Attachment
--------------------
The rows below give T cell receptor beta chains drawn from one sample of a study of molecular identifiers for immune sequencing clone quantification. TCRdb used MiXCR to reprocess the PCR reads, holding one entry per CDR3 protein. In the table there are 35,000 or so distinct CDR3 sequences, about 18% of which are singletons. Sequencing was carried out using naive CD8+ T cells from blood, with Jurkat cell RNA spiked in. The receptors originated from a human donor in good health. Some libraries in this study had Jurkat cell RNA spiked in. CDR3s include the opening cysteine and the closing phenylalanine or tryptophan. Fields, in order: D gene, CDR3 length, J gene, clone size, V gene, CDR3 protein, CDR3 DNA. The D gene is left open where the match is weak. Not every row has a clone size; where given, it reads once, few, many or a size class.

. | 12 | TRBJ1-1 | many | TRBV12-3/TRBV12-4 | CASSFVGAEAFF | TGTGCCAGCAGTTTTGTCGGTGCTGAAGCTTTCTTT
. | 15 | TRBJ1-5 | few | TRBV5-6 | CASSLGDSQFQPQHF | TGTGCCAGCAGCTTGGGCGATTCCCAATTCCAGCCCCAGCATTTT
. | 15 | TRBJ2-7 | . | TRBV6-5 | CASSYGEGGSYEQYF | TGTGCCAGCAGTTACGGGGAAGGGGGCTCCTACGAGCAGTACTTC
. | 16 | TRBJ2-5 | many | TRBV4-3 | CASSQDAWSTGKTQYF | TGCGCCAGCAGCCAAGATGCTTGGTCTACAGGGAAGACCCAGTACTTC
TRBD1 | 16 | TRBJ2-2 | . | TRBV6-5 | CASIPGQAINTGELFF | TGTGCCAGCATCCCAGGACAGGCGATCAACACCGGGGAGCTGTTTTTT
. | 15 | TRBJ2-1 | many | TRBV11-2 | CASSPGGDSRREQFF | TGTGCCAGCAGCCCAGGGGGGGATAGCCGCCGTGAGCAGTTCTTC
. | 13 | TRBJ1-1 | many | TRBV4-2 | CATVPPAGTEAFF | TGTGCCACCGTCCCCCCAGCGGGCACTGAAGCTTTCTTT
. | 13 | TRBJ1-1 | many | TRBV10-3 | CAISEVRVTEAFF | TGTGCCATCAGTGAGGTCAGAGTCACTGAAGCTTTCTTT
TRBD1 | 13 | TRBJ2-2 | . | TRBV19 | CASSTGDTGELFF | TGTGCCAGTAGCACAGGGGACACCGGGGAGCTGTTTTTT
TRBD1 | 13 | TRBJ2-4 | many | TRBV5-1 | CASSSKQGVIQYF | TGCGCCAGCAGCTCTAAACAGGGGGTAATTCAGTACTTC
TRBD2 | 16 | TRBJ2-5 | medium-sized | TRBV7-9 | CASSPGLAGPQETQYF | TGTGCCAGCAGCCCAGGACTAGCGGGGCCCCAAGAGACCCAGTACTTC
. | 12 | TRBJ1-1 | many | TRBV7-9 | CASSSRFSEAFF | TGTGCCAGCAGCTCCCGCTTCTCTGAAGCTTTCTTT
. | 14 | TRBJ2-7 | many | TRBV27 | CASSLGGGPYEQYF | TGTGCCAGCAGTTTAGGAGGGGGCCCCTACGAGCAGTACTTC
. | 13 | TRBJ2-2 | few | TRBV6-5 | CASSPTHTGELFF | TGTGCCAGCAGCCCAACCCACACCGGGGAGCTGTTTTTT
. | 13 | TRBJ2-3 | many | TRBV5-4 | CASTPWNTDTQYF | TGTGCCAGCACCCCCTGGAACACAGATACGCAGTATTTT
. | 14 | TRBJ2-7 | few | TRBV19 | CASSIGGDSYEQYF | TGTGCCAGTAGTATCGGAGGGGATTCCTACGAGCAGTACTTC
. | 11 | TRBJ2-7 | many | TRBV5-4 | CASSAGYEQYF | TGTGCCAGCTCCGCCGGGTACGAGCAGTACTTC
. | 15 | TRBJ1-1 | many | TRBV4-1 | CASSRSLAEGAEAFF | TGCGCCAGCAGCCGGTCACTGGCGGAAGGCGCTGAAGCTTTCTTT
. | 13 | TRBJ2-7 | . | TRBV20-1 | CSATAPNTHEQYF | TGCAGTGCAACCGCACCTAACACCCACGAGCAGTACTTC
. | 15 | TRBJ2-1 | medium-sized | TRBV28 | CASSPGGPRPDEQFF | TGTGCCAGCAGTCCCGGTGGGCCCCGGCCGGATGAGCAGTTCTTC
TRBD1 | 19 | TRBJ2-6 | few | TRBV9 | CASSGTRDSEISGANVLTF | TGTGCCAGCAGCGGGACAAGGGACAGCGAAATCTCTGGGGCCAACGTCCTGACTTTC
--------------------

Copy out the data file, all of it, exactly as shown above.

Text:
The rows below give T cell receptor beta chains drawn from one sample of a study of molecular identifiers for immune sequencing clone quantification. TCRdb used MiXCR to reprocess the PCR reads, holding one entry per CDR3 protein. In the table there are 35,000 or so distinct CDR3 sequences, about 18% of which are singletons. Sequencing was carried out using naive CD8+ T cells from blood, with Jurkat cell RNA spiked in. The receptors originated from a human donor in good health. Some libraries in this study had Jurkat cell RNA spiked in. CDR3s include the opening cysteine and the closing phenylalanine or tryptophan. Fields, in order: D gene, CDR3 length, J gene, clone size, V gene, CDR3 protein, CDR3 DNA. The D gene is left open where the match is weak. Not every row has a clone size; where given, it reads once, few, many or a size class.

. | 12 | TRBJ1-1 | many | TRBV12-3/TRBV12-4 | CASSFVGAEAFF | TGTGCCAGCAGTTTTGTCGGTGCTGAAGCTTTCTTT
. | 15 | TRBJ1-5 | few | TRBV5-6 | CASSLGDSQFQPQHF | TGTGCCAGCAGCTTGGGCGATTCCCAATTCCAGCCCCAGCATTTT
. | 15 | TRBJ2-7 | . | TRBV6-5 | CASSYGEGGSYEQYF | TGTGCCAGCAGTTACGGGGAAGGGGGCTCCTACGAGCAGTACTTC
. | 16 | TRBJ2-5 | many | TRBV4-3 | CASSQDAWSTGKTQYF | TGCGCCAGCAGCCAAGATGCTTGGTCTACAGGGAAGACCCAGTACTTC
TRBD1 | 16 | TRBJ2-2 | . | TRBV6-5 | CASIPGQAINTGELFF | TGTGCCAGCATCCCAGGACAGGCGATCAACACCGGGGAGCTGTTTTTT
. | 15 | TRBJ2-1 | many | TRBV11-2 | CASSPGGDSRREQFF | TGTGCCAGCAGCCCAGGGGGGGATAGCCGCCGTGAGCAGTTCTTC
. | 13 | TRBJ1-1 | many | TRBV4-2 | CATVPPAGTEAFF | TGTGCCACCGTCCCCCCAGCGGGCACTGAAGCTTTCTTT
. | 13 | TRBJ1-1 | many | TRBV10-3 | CAISEVRVTEAFF | TGTGCCATCAGTGAGGTCAGAGTCACTGAAGCTTTCTTT
TRBD1 | 13 | TRBJ2-2 | . | TRBV19 | CASSTGDTGELFF | TGTGCCAGTAGCACAGGGGACACCGGGGAGCTGTTTTTT
TRBD1 | 13 | TRBJ2-4 | many | TRBV5-1 | CASSSKQGVIQYF | TGCGCCAGCAGCTCTAAACAGGGGGTAATTCAGTACTTC
TRBD2 | 16 | TRBJ2-5 | medium-sized | TRBV7-9 | CASSPGLAGPQETQYF | TGTGCCAGCAGCCCAGGACTAGCGGGGCCCCAAGAGACCCAGTACTTC
. | 12 | TRBJ1-1 | many | TRBV7-9 | CASSSRFSEAFF | TGTGCCAGCAGCTCCCGCTTCTCTGAAGCTTTCTTT
. | 14 | TRBJ2-7 | many | TRBV27 | CASSLGGGPYEQYF | TGTGCCAGCAGTTTAGGAGGGGGCCCCTACGAGCAGTACTTC
. | 13 | TRBJ2-2 | few | TRBV6-5 | CASSPTHTGELFF | TGTGCCAGCAGCCCAACCCACACCGGGGAGCTGTTTTTT
. | 13 | TRBJ2-3 | many | TRBV5-4 | CASTPWNTDTQYF | TGTGCCAGCACCCCCTGGAACACAGATACGCAGTATTTT
. | 14 | TRBJ2-7 | few | TRBV19 | CASSIGGDSYEQYF | TGTGCCAGTAGTATCGGAGGGGATTCCTACGAGCAGTACTTC
. | 11 | TRBJ2-7 | many | TRBV5-4 | CASSAGYEQYF | TGTGCCAGCTCCGCCGGGTACGAGCAGTACTTC
. | 15 | TRBJ1-1 | many | TRBV4-1 | CASSRSLAEGAEAFF | TGCGCCAGCAGCCGGTCACTGGCGGAAGGCGCTGAAGCTTTCTTT
. | 13 | TRBJ2-7 | . | TRBV20-1 | CSATAPNTHEQYF | TGCAGTGCAACCGCACCTAACACCCACGAGCAGTACTTC
. | 15 | TRBJ2-1 | medium-sized | TRBV28 | CASSPGGPRPDEQFF | TGTGCCAGCAGTCCCGGTGGGCCCCGGCCGGATGAGCAGTTCTTC
TRBD1 | 19 | TRBJ2-6 | few | TRBV9 | CASSGTRDSEISGANVLTF | TGTGCCAGCAGCGGGACAAGGGACAGCGAAATCTCTGGGGCCAACGTCCTGACTTTC